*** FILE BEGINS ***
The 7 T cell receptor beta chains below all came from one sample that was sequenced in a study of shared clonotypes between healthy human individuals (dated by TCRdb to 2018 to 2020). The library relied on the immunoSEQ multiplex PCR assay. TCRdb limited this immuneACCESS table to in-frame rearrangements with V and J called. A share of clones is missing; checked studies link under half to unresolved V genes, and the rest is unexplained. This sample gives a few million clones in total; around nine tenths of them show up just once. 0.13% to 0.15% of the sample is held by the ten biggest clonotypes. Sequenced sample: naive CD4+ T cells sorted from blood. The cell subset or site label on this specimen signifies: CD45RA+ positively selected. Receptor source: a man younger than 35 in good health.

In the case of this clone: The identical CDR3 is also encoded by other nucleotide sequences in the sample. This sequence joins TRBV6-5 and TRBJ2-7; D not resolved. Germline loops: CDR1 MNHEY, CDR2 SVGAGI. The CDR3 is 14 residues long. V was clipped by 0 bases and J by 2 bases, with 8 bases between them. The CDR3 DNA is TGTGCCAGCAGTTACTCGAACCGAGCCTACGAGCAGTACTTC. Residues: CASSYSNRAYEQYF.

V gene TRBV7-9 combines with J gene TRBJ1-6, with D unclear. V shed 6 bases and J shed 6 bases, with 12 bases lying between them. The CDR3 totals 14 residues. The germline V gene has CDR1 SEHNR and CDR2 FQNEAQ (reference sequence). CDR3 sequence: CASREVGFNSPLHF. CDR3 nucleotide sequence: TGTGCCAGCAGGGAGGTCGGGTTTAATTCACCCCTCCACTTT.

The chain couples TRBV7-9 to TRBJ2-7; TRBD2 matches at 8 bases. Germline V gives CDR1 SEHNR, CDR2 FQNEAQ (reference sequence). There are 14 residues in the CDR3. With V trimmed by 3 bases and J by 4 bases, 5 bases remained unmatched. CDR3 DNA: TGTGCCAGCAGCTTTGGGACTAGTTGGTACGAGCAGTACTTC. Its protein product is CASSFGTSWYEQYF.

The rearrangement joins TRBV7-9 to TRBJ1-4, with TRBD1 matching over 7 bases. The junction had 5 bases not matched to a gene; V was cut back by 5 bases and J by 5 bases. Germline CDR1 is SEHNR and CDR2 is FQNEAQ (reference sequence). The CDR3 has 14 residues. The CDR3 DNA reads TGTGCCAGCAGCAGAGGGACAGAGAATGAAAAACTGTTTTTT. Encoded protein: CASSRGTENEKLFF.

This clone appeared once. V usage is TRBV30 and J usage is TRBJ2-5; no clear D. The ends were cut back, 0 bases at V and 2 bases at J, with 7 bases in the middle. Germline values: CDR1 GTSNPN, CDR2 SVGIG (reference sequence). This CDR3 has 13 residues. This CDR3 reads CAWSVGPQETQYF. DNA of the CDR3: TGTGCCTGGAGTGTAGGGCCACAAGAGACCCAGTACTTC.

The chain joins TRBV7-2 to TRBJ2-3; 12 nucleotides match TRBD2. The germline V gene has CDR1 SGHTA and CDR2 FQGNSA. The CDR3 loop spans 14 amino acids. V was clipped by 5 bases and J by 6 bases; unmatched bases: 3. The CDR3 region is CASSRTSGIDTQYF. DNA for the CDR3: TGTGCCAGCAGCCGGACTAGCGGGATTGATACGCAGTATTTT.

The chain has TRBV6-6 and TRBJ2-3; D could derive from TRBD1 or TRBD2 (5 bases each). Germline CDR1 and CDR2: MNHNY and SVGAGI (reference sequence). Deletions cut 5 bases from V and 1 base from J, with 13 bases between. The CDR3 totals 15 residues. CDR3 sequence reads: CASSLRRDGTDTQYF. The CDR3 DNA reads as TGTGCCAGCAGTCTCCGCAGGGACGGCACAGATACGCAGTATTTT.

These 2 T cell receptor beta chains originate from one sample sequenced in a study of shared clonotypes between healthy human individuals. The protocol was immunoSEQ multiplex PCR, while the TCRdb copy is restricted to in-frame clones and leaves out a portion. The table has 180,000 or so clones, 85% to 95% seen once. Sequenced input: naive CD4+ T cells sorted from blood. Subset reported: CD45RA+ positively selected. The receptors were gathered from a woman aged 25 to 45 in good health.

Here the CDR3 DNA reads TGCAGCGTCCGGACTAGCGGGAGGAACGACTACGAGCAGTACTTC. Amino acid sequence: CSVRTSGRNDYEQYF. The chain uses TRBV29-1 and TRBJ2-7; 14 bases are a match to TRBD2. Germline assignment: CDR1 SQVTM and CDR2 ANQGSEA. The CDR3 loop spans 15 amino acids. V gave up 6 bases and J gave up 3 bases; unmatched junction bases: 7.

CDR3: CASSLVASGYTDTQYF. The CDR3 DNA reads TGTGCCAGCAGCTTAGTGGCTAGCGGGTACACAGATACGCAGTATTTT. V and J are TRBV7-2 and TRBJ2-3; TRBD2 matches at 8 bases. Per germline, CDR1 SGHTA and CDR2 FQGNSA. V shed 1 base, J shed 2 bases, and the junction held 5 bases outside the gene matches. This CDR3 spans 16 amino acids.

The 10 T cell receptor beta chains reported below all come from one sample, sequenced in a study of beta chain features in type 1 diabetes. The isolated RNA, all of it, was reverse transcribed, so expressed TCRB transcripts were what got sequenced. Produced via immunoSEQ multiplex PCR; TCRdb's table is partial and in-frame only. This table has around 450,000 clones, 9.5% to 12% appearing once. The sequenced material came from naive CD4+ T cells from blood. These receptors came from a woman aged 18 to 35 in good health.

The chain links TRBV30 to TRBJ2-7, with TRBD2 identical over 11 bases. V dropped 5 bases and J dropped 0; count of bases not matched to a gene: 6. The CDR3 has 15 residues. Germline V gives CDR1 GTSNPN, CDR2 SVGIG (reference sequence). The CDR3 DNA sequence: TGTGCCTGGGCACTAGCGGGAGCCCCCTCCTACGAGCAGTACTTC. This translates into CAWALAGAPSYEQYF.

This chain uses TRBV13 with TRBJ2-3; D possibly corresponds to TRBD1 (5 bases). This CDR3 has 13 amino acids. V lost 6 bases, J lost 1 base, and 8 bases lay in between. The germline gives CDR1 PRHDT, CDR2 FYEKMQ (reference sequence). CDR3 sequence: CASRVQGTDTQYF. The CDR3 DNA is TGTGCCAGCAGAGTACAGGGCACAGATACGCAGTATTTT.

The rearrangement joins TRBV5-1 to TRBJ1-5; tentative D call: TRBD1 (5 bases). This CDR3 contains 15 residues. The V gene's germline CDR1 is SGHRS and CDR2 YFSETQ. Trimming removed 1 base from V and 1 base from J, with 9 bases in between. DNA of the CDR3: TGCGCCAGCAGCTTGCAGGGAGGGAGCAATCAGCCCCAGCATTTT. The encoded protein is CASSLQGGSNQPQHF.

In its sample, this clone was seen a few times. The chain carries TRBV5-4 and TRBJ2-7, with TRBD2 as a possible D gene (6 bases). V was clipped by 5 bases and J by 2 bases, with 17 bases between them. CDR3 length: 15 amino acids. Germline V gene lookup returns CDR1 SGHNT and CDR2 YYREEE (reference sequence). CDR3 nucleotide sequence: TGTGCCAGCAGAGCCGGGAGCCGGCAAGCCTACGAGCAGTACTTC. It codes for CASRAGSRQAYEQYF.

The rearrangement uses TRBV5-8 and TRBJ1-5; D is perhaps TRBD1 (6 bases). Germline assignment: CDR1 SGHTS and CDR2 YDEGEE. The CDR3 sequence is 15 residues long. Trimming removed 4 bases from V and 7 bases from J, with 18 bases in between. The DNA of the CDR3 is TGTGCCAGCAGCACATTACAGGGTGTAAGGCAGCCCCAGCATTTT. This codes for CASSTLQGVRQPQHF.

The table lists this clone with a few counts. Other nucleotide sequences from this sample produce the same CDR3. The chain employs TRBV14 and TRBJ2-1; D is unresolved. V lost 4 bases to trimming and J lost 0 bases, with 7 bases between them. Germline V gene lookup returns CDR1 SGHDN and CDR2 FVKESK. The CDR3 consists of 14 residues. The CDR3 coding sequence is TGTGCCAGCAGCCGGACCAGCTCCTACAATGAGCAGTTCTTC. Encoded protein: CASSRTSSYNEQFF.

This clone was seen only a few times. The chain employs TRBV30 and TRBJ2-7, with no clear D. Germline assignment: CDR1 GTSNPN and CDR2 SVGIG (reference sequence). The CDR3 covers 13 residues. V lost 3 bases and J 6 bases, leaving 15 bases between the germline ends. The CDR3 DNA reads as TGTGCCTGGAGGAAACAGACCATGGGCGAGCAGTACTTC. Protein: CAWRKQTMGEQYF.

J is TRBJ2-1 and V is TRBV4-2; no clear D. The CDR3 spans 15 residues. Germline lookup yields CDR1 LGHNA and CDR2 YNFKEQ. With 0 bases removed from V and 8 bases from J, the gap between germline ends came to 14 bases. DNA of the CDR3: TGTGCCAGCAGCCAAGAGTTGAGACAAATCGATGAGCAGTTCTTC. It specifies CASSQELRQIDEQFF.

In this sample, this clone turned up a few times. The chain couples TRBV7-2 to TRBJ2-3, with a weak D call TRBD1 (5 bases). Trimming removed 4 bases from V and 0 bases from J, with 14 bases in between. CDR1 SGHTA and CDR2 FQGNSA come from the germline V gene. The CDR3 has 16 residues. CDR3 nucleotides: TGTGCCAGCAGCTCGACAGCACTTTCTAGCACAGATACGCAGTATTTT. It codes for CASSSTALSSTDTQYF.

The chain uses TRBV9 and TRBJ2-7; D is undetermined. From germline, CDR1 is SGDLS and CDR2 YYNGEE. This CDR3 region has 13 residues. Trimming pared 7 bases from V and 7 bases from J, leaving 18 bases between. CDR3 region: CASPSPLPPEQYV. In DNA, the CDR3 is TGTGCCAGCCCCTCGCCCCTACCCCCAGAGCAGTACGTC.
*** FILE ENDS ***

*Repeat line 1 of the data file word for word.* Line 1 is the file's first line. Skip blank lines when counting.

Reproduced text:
The 7 T cell receptor beta chains below all came from one sample that was sequenced in a study of shared clonotypes between healthy human individuals (dated by TCRdb to 2018 to 2020). The library relied on the immunoSEQ multiplex PCR assay. TCRdb limited this immuneACCESS table to in-frame rearrangements with V and J called. A share of clones is missing; checked studies link under half to unresolved V genes, and the rest is unexplained. This sample gives a few million clones in total; around nine tenths of them show up just once. 0.13% to 0.15% of the sample is held by the ten biggest clonotypes. Sequenced sample: naive CD4+ T cells sorted from blood. The cell subset or site label on this specimen signifies: CD45RA+ positively selected. Receptor source: a man younger than 35 in good health.